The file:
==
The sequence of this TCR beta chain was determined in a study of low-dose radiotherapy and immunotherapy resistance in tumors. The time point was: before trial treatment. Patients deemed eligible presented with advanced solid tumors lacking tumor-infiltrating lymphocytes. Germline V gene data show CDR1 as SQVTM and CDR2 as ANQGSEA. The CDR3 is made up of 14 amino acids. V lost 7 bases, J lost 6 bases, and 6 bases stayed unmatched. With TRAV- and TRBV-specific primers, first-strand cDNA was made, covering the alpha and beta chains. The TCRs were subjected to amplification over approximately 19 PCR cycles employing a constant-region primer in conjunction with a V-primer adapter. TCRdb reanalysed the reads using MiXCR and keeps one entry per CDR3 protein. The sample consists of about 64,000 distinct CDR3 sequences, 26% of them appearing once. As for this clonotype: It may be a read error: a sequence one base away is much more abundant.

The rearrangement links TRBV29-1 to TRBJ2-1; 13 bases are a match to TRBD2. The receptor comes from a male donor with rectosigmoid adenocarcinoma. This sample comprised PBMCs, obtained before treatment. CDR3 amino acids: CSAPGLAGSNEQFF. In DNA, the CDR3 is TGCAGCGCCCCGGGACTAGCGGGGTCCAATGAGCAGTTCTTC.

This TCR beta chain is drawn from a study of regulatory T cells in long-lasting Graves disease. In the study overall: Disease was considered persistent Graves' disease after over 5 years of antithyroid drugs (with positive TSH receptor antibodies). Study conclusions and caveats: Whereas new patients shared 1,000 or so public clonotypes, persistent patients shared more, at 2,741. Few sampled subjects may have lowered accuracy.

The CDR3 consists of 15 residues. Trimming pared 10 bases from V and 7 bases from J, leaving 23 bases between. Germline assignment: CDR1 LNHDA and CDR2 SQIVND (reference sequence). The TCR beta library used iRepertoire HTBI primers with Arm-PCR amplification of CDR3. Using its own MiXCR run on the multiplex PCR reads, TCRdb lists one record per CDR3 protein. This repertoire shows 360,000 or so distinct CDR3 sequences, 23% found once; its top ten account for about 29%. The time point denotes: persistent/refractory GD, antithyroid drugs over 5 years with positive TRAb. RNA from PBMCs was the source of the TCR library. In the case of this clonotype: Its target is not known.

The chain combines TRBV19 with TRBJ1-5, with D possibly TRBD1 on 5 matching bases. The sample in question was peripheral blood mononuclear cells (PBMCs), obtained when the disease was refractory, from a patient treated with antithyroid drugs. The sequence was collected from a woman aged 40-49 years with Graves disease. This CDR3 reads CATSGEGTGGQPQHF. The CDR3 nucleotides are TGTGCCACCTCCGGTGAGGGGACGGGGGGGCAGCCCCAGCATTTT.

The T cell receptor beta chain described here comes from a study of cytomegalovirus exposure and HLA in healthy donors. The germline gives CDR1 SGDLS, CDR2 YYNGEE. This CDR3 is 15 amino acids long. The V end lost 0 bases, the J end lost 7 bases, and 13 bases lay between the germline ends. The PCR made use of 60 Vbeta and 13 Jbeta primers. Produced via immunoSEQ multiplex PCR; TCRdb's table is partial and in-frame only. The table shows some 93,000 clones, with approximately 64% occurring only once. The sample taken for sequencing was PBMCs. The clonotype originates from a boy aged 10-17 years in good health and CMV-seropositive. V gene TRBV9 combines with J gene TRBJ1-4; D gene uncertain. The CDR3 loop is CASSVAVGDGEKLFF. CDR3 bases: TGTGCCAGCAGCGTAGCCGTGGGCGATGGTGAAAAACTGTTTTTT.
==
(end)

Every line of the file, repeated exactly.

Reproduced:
The sequence of this TCR beta chain was determined in a study of low-dose radiotherapy and immunotherapy resistance in tumors. The time point was: before trial treatment. Patients deemed eligible presented with advanced solid tumors lacking tumor-infiltrating lymphocytes. Germline V gene data show CDR1 as SQVTM and CDR2 as ANQGSEA. The CDR3 is made up of 14 amino acids. V lost 7 bases, J lost 6 bases, and 6 bases stayed unmatched. With TRAV- and TRBV-specific primers, first-strand cDNA was made, covering the alpha and beta chains. The TCRs were subjected to amplification over approximately 19 PCR cycles employing a constant-region primer in conjunction with a V-primer adapter. TCRdb reanalysed the reads using MiXCR and keeps one entry per CDR3 protein. The sample consists of about 64,000 distinct CDR3 sequences, 26% of them appearing once. As for this clonotype: It may be a read error: a sequence one base away is much more abundant.

The rearrangement links TRBV29-1 to TRBJ2-1; 13 bases are a match to TRBD2. The receptor comes from a male donor with rectosigmoid adenocarcinoma. This sample comprised PBMCs, obtained before treatment. CDR3 amino acids: CSAPGLAGSNEQFF. In DNA, the CDR3 is TGCAGCGCCCCGGGACTAGCGGGGTCCAATGAGCAGTTCTTC.

This TCR beta chain is drawn from a study of regulatory T cells in long-lasting Graves disease. In the study overall: Disease was considered persistent Graves' disease after over 5 years of antithyroid drugs (with positive TSH receptor antibodies). Study conclusions and caveats: Whereas new patients shared 1,000 or so public clonotypes, persistent patients shared more, at 2,741. Few sampled subjects may have lowered accuracy.

The CDR3 consists of 15 residues. Trimming pared 10 bases from V and 7 bases from J, leaving 23 bases between. Germline assignment: CDR1 LNHDA and CDR2 SQIVND (reference sequence). The TCR beta library used iRepertoire HTBI primers with Arm-PCR amplification of CDR3. Using its own MiXCR run on the multiplex PCR reads, TCRdb lists one record per CDR3 protein. This repertoire shows 360,000 or so distinct CDR3 sequences, 23% found once; its top ten account for about 29%. The time point denotes: persistent/refractory GD, antithyroid drugs over 5 years with positive TRAb. RNA from PBMCs was the source of the TCR library. In the case of this clonotype: Its target is not known.

The chain combines TRBV19 with TRBJ1-5, with D possibly TRBD1 on 5 matching bases. The sample in question was peripheral blood mononuclear cells (PBMCs), obtained when the disease was refractory, from a patient treated with antithyroid drugs. The sequence was collected from a woman aged 40-49 years with Graves disease. This CDR3 reads CATSGEGTGGQPQHF. The CDR3 nucleotides are TGTGCCACCTCCGGTGAGGGGACGGGGGGGCAGCCCCAGCATTTT.

The T cell receptor beta chain described here comes from a study of cytomegalovirus exposure and HLA in healthy donors. The germline gives CDR1 SGDLS, CDR2 YYNGEE. This CDR3 is 15 amino acids long. The V end lost 0 bases, the J end lost 7 bases, and 13 bases lay between the germline ends. The PCR made use of 60 Vbeta and 13 Jbeta primers. Produced via immunoSEQ multiplex PCR; TCRdb's table is partial and in-frame only. The table shows some 93,000 clones, with approximately 64% occurring only once. The sample taken for sequencing was PBMCs. The clonotype originates from a boy aged 10-17 years in good health and CMV-seropositive. V gene TRBV9 combines with J gene TRBJ1-4; D gene uncertain. The CDR3 loop is CASSVAVGDGEKLFF. CDR3 bases: TGTGCCAGCAGCGTAGCCGTGGGCGATGGTGAAAAACTGTTTTTT.